Civil/Structural Engineering, Vashon, Washington, USA 206-463-5311
Ellisport Engineering Blog
Correcting an Omission

I felt a little silly when speaking with a potential landslide client recently.  We’ve done a pretty good job of talking about landslides on our website.  But I also wanted him to refer to our information on recommended plantings for sloped sites.  And that’s when I realized that I didn’t have any of that information on our website.  I forgot to post the planting information!


Over the years, I’ve accumulated a variety of documents from mostly government sources that list plants which are recommended for steep slopes.  These plants are intended to help stabilize the upper soils of the slope by their deep roots, by extracting water from the soil, and by shedding water off their leaves down the slope.  The documents list pros and cons of the plants, types of soils, steepness of slope, and availability of light.  Hopefully, you’ll find these documents helpful.  If you have questions, please feel free to call us.  If I can’t answer them, we also have a landscape architect on staff who can help.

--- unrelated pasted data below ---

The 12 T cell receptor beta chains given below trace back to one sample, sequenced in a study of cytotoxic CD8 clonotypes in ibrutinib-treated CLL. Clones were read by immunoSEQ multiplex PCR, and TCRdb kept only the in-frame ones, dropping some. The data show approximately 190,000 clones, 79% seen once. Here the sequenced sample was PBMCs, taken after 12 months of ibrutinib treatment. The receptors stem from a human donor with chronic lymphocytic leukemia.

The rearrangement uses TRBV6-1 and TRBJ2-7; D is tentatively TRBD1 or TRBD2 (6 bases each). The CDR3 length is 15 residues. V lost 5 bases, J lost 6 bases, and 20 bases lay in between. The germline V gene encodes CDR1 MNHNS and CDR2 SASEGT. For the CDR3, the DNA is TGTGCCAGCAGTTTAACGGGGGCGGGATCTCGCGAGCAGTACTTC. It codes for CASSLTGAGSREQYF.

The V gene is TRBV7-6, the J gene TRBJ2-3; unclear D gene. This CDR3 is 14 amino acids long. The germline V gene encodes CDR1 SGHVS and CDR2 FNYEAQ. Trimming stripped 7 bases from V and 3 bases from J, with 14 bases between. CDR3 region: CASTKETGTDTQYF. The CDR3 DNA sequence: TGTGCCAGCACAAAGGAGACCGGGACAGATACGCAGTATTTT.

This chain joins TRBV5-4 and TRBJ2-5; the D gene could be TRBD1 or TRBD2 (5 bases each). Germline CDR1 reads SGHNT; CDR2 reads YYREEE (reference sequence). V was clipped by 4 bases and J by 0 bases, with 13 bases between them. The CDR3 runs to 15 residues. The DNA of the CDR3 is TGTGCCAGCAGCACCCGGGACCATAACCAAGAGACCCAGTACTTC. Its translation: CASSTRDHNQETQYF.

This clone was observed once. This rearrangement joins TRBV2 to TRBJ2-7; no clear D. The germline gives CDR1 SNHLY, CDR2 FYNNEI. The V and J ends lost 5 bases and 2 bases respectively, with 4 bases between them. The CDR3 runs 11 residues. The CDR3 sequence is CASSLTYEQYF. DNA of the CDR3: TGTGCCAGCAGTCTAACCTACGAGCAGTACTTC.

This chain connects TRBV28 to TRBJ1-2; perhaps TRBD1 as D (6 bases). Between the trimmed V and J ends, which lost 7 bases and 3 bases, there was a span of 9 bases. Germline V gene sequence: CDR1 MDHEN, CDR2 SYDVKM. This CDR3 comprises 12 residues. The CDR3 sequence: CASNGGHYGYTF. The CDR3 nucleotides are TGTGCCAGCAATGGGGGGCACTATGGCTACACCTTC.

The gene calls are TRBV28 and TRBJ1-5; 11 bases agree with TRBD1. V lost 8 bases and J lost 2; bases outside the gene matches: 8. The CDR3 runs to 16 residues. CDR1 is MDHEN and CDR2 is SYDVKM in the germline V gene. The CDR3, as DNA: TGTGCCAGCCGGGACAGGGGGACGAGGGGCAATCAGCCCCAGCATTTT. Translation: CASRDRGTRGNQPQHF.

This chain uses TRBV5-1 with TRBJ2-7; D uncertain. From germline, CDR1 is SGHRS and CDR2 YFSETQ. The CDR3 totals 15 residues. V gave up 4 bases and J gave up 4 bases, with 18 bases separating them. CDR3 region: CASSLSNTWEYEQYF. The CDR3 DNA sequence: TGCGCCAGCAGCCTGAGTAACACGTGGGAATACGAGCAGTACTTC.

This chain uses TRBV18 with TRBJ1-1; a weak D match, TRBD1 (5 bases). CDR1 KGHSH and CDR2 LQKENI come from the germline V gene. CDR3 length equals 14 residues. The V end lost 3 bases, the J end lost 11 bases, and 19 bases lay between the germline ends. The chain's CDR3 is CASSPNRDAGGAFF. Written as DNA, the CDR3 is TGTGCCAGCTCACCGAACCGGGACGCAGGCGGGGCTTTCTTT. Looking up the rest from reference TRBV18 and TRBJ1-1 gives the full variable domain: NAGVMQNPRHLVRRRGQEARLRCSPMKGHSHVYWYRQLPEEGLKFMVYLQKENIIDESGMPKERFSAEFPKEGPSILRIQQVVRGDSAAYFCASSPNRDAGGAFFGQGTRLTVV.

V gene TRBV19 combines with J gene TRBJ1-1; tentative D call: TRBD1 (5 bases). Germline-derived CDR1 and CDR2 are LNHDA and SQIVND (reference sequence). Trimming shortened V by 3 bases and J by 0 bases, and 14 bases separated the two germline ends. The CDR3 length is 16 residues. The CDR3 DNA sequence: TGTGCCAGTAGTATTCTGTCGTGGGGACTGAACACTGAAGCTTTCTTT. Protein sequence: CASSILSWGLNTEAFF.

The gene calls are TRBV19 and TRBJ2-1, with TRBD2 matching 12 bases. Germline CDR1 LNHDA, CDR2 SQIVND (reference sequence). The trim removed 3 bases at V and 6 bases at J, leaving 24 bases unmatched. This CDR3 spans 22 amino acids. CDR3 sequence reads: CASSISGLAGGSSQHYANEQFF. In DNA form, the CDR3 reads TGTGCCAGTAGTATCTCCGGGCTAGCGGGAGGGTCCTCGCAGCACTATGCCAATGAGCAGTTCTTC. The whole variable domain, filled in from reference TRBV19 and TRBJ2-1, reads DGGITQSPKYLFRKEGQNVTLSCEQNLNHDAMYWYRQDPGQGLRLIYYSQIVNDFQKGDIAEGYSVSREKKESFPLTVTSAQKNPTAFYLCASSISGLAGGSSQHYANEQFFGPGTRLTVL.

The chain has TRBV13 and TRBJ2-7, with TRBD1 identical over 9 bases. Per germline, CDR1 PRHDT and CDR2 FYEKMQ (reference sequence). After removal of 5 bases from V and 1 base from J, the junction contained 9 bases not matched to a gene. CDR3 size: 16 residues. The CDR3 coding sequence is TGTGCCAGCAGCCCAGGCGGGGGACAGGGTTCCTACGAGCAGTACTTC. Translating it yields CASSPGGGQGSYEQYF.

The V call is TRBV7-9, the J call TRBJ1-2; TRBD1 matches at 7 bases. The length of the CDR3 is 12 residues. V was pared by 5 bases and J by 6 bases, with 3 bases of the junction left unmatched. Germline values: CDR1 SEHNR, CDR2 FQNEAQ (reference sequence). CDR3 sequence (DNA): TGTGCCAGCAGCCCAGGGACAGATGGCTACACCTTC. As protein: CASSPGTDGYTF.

Also, remember the Big Three Things that are primary considerations with slope stability:

1. Ensure toe stability, either through toe soils at a proper angle of repose, or through mechanical means such as a wall or rockery

2. Encourage plant growth on the hill to stabilize the upper soils with roots and mitigate erosion 

3. Collect and control all drainage at the top of the hill, and locally collect water from hillside springs.  The water should be piped to a proper disposal site at the toe of the slope (drainage ditch, catch basin, storm sewer, or onto the beach).


If you can assure that all three conditions are met with your slope, it will likely perform much better in our extreme rainy season, both short-term and long-term.

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